The author hit the nail on every one of them. My first pregnancy was GD and the second pregnancy was type 1.5 (LADA)

One thing to add..before got pregnant with our second. We grilled our endo with questions like what if high numbers etc. out of our control.

She said we will be in great hands. And if high numbers 24 hours/7 days ongoing for two or three weeks, MAY start have start of problems.

So every time I had a high number out of my control during pregnancy. I would remember the endo's words.

I just gave my birth to my 3rd healthy child. Yes, they were all large. I fought it, thought I failed at my diabetes care, b/c they were big...but no, my a1c's were 5.1, 5.4, 5.9...My kids are perfectly healthy and I know i could not have done better. As with much of my diabetes care, I tend to look at the bright side of things...we get to watch our babies grow inside of us a LOT closer than "normal" pregnancies, being high risk. I'd take someone watching me close ANY day, over the unknown.....for this, I am thankful!

I disagree with the poster who says C-setions aren’t bad, they just sound scary. I have Type I and had a c-section in October of 2008. It didn't just sound scary, it was scary. Think about being awake during this surgery and I think you can figure out why that would be scary. When the doctor and I decided to have the c-section, I was totally fine with it but the experience was not a good one for me because I was scared during it and I was at a very good hospital in Boston, MA. My recovery was easy though. Hopefully, if I need a c-section again, it will be easier because I've been through it.

Hi I am 26 years old and I am 28 weeks pregnant with our second child.I have type II diabeties and I enjoyed reading your stories and comments they were really helpful! I was so worried will I have a healthy baby but here is the answer! I have had two A1CS done one was 5.2 and the other was 4.7. Thank you so much for easing my mind!

My perfectly healthy baby boy is 3 months old he was 3 weeks early and 9 1/2lbs. I've been diabetic for 24years, and went on the pump 1 month before getting pregnant. My tips: the pump was fantastic for me but not necessary, bfing definately messes with BSLs for the first month at least, apparently diabetic mums milk supply takes longer to come in-though not mine!, my C-section was very scary and I had ongoing pain issues for 8 weeks but am ok now, the regular CTGs at the end are anxiety provoking but reassuring, and lastly pay close attention to your insulin requirements if you stop being more resistent and suddenly start needing less toward the end be very suspicious as your placenta may be changing and we are at higher risk of stillbirth in the last 2 weeks. This is why I had my baby so early. It's all worth it

we are planning for a baby and when we consulted the doctor ,we found out that my HbA1c was 4.7 ,the doc told me that if i maintain my hda1c at 4.7 i would not get pregnant ,please help .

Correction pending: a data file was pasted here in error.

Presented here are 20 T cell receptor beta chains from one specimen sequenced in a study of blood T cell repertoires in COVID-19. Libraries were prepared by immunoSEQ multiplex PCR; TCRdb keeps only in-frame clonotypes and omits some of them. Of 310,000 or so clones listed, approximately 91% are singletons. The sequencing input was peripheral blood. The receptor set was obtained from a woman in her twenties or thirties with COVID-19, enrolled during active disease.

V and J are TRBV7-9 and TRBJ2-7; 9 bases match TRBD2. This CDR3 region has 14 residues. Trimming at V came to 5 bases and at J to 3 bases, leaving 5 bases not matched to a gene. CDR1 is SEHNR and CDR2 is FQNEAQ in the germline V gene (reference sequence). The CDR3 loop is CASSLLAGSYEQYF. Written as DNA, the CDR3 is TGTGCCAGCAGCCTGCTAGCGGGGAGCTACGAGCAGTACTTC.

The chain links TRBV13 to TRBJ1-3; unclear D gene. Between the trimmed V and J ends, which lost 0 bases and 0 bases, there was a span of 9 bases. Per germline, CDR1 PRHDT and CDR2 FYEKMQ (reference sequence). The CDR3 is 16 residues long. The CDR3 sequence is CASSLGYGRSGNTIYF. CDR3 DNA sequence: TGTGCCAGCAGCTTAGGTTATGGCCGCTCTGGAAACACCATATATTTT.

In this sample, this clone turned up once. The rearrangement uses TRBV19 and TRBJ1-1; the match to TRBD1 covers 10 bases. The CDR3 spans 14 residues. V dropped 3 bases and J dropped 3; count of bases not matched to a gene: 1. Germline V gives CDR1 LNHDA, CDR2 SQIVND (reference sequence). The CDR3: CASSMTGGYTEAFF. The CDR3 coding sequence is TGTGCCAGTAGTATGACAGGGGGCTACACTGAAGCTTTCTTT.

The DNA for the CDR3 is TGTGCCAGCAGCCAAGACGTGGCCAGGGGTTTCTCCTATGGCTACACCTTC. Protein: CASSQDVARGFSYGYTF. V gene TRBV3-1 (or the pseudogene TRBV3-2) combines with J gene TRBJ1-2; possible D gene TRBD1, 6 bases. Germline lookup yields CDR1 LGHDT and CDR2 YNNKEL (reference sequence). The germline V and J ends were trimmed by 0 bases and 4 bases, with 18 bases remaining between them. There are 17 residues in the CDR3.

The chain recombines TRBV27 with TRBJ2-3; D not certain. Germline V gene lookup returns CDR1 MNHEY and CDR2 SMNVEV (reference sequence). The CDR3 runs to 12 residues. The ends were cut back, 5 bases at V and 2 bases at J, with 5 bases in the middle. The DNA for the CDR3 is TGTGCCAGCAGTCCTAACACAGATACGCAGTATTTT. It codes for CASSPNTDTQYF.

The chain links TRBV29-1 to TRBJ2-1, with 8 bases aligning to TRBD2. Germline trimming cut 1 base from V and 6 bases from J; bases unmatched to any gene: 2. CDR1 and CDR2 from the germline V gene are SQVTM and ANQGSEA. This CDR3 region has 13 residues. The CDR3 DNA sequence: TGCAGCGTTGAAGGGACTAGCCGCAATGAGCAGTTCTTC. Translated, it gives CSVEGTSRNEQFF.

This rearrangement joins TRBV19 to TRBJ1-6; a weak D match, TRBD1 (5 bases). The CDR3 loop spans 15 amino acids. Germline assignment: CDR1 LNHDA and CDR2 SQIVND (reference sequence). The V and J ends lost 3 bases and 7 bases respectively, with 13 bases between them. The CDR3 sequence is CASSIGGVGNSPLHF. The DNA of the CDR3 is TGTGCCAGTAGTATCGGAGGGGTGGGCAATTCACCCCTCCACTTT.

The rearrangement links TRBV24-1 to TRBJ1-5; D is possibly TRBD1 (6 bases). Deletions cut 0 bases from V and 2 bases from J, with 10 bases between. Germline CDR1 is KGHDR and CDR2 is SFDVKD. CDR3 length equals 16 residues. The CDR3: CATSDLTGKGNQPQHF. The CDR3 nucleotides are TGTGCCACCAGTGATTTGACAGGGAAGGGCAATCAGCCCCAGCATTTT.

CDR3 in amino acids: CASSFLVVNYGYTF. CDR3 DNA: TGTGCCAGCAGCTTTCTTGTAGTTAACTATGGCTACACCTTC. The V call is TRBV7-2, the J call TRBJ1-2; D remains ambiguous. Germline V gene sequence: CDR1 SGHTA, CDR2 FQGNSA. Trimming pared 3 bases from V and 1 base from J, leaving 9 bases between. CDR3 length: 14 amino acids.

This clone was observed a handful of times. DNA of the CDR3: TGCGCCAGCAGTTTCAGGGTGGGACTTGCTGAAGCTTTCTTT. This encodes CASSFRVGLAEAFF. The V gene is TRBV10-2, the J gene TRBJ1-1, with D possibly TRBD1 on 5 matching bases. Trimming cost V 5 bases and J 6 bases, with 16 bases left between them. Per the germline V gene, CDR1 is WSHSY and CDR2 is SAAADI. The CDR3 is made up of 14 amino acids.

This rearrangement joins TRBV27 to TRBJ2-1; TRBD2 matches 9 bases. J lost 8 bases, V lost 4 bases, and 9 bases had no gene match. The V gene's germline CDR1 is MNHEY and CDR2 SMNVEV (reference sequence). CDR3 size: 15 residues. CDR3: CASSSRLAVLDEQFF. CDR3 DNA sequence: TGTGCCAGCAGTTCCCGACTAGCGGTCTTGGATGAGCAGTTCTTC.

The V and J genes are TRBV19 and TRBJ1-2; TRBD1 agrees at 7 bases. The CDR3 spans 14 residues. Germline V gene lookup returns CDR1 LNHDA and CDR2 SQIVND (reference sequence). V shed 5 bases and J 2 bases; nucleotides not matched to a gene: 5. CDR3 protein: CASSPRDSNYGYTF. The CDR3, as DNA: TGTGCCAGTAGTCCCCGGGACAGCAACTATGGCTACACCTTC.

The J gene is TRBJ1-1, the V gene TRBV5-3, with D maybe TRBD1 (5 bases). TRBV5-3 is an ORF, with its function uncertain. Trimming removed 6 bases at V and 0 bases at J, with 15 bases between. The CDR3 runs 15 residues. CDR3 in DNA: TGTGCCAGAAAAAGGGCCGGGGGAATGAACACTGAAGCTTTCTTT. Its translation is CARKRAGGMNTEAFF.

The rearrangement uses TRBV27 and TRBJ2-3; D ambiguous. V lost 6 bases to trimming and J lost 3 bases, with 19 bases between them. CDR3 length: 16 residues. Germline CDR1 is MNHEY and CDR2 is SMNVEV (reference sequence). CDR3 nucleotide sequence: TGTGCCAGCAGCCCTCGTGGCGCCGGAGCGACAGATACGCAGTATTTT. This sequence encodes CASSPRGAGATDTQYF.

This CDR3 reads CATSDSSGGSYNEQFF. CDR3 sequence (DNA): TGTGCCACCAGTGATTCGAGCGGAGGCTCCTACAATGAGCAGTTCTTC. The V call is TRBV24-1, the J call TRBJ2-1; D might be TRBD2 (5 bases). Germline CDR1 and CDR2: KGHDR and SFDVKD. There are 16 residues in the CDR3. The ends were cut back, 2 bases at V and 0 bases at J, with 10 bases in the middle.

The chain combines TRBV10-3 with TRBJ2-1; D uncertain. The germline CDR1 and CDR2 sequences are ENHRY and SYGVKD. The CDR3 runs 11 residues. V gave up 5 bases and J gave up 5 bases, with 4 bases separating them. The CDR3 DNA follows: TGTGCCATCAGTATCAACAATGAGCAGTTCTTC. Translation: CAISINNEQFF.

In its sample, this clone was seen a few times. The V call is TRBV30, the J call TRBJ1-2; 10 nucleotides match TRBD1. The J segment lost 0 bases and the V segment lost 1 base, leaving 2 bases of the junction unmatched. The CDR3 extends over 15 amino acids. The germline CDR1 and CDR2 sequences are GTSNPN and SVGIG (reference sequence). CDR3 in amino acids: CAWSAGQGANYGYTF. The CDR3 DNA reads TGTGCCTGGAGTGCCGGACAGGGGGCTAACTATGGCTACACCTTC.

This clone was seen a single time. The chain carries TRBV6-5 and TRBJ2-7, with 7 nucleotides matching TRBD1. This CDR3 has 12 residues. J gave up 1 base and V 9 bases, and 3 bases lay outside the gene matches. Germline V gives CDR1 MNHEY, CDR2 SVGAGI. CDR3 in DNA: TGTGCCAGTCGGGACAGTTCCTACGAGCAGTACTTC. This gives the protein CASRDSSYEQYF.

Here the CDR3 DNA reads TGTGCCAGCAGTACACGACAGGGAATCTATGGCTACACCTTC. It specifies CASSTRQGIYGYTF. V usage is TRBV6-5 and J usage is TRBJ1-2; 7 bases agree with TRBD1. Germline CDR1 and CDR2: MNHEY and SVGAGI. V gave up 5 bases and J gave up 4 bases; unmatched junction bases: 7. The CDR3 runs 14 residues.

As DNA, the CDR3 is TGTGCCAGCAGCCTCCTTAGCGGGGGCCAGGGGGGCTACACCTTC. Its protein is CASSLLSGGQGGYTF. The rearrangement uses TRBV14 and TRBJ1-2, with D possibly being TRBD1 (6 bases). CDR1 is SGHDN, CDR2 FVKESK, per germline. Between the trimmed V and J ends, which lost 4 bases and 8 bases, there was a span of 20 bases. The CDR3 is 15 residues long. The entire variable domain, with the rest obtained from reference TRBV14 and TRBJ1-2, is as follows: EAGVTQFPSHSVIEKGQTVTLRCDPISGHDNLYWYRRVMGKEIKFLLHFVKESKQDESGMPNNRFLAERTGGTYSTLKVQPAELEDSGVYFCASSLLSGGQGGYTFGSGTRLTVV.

I love this! I have been type 1 for 16 yrs. I just had my second baby! both of my babys were a norm birth weight and my pregnancies were smooth with no problems. However my daughter was born with low bs and she was given a bottle imediently after she was born and was totally fine afterwrds. my son was born with a normal bs of 75 and droped down to 18 1hr after birth and was amitted in nicu for 2 days to stabalize his bs. He is fine now and breastfeeding with no problems. but it is very common for the baby bs to drop after birth and should always be given a bottle after delivery just to be safe. the nurse I had in the delivery room was not to familar with babys born to diabetic mothers so it is very important for you girls to be aware of this and to make sure the nurse you have is familar with this possible complications for the baby. other than that my little guy is perfectly healthy.and my girl who is 6 now is too!:) best wishes for all of you moma's and god bless!

Hello. I'm 28 and a type one diabetic. I was only diagnosed about six months ago but through a lot of hard work (and testing strips!) I managed to get my HBA1C from 12 down to 6.7, getting the green light from the docs to try for a baby. After trying for the first time (!) I got a positive test yesterday! We were elated but I am so worried about everything. Will I miscarry? Will the baby be okay if I don't? Will I have a still birth? Will I cope with being a diabetic while pregnant when I'm only really just getting used to being a diabetic full stop? It's so daunting! Any advice at all will be appreciated.

Iam pregnant going 8 months been a diabetic type two for 15 years i have a seventeen year old boy i never used birth control and never would come out pregnant and now that that iam 36 years came out pregnant at my first visit to the doctor when i found out i was pregnant everything that they tolled me was negative they did not tell not one positive thing about my pregnancy the next week i was thinking to go have an abortion i was tolled that at the visit that i can have deform baby that i could have a mis carriage at any moment that he can be born with diabetis but i thought about it alot about having the abortion and i dont know if i took my baby life away if he would be a healthy baby only god knows so i decided to have him i still have the possibility of him being born dead but i have been paying attention that he moves everyday i just ask god to take care of us at the time of birth and to give me a healthy baby my fear is to have a sick baby that will suffer or deform i just dont want him to suffer i can just wait and ask go to help me and let everything come out ok